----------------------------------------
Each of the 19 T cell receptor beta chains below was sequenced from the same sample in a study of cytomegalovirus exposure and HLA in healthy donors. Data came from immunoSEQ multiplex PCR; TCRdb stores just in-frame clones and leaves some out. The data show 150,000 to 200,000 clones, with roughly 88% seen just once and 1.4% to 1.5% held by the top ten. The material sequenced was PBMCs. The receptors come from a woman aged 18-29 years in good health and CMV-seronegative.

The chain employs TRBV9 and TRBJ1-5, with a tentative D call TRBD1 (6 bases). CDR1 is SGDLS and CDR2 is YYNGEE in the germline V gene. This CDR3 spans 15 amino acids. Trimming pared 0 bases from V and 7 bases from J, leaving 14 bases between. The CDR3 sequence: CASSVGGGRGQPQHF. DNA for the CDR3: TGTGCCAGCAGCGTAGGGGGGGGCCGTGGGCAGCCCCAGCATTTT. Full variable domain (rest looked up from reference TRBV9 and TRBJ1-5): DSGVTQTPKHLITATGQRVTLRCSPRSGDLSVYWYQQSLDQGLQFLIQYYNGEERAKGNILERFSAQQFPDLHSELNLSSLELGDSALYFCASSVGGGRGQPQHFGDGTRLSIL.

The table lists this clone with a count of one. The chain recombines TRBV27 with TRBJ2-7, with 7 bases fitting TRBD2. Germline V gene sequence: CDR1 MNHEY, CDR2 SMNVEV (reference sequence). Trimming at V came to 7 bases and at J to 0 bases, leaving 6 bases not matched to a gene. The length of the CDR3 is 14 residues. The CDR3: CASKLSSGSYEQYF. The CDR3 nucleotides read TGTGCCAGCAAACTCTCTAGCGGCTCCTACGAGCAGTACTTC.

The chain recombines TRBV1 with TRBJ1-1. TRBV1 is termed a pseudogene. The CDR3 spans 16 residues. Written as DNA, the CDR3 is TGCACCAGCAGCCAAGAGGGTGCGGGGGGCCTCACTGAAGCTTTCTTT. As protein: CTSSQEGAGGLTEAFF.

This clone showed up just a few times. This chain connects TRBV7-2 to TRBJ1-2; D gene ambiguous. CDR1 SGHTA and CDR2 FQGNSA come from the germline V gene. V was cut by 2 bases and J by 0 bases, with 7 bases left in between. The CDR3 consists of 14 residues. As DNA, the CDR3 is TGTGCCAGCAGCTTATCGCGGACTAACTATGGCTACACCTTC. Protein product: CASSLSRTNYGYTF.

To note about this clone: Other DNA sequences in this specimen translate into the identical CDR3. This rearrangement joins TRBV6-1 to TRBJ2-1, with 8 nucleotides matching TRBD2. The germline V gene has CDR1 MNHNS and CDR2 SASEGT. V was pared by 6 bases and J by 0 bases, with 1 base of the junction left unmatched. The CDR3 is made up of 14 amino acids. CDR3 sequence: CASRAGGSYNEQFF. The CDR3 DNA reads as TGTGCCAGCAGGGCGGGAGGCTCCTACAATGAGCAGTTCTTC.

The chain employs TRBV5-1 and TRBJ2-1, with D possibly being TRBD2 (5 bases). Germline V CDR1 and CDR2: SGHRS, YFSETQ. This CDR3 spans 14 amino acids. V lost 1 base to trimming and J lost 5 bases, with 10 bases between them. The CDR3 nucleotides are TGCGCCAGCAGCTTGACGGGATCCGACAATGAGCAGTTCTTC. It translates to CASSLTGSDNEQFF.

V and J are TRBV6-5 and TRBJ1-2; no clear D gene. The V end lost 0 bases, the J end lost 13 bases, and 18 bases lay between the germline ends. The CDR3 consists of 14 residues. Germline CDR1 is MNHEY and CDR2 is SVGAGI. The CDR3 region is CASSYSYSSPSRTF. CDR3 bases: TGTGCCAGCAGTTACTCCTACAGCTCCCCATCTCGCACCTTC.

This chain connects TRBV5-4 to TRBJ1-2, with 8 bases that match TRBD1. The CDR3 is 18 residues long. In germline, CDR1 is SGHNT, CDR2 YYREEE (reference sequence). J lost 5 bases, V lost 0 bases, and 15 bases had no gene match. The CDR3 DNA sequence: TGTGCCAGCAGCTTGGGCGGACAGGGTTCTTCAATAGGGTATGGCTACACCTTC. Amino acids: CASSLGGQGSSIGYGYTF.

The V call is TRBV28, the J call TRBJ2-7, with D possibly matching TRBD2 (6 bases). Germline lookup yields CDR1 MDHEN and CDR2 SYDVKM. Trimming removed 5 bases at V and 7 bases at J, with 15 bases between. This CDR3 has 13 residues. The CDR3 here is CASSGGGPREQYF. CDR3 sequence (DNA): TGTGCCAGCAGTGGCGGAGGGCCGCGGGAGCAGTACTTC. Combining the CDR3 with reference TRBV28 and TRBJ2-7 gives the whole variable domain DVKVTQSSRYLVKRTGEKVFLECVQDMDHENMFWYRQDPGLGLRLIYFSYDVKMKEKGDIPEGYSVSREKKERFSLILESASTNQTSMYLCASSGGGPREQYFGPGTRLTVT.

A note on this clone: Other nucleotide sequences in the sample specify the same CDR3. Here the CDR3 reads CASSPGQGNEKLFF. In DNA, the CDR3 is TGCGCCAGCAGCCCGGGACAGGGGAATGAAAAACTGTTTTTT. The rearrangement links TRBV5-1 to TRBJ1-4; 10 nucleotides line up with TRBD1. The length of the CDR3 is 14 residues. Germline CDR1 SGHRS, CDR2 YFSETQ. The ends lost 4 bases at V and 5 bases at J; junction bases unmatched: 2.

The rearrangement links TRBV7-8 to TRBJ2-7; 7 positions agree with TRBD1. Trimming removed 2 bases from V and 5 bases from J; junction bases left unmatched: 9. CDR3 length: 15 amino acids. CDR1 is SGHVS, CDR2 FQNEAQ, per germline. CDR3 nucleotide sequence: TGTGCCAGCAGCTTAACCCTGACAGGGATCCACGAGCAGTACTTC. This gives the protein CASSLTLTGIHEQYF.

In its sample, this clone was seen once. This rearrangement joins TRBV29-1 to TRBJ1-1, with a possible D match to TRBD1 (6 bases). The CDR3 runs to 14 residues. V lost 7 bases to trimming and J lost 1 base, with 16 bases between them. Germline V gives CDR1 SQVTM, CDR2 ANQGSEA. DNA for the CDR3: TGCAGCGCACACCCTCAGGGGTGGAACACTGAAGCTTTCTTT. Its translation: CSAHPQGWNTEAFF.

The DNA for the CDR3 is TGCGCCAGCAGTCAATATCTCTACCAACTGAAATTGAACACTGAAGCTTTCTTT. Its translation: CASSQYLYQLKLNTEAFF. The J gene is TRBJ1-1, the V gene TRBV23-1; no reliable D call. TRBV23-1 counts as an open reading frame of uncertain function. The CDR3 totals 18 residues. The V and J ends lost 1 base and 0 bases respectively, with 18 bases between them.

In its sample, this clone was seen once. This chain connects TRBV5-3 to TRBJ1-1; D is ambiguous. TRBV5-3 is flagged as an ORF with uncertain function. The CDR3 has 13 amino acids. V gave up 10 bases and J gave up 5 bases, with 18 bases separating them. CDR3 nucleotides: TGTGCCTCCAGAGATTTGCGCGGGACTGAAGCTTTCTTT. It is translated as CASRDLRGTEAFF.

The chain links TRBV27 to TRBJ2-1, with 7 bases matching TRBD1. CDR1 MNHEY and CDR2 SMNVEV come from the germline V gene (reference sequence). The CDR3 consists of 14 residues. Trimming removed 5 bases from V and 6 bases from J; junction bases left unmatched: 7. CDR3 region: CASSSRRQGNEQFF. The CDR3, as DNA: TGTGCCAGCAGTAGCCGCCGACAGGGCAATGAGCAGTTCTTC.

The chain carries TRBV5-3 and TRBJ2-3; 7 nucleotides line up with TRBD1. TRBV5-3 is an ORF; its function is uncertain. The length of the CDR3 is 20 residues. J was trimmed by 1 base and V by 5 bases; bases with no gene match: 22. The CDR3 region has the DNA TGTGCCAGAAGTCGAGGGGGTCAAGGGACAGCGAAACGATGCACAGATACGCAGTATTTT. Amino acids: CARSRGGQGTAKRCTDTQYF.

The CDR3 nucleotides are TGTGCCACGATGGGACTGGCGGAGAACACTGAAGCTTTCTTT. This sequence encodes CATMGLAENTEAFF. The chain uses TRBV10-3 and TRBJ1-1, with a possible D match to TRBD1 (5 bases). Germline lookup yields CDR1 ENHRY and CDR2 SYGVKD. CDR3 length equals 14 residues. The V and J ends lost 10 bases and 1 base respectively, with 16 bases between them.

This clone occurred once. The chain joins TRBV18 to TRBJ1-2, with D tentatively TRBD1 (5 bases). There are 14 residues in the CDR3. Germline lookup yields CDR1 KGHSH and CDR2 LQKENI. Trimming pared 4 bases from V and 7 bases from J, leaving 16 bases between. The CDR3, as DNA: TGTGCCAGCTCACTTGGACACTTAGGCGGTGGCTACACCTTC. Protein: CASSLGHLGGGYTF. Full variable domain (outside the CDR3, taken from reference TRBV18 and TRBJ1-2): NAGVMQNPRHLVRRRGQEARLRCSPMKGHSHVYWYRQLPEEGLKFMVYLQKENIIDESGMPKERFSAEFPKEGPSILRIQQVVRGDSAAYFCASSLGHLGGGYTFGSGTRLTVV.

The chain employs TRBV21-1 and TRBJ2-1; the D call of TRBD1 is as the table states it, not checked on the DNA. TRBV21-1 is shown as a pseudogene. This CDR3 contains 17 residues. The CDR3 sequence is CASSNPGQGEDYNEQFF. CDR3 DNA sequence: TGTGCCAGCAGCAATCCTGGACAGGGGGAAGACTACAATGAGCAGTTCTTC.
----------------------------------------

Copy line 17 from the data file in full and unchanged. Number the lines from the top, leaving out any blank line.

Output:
The chain carries TRBV5-3 and TRBJ2-3; 7 nucleotides line up with TRBD1. TRBV5-3 is an ORF; its function is uncertain. The length of the CDR3 is 20 residues. J was trimmed by 1 base and V by 5 bases; bases with no gene match: 22. The CDR3 region has the DNA TGTGCCAGAAGTCGAGGGGGTCAAGGGACAGCGAAACGATGCACAGATACGCAGTATTTT. Amino acids: CARSRGGQGTAKRCTDTQYF.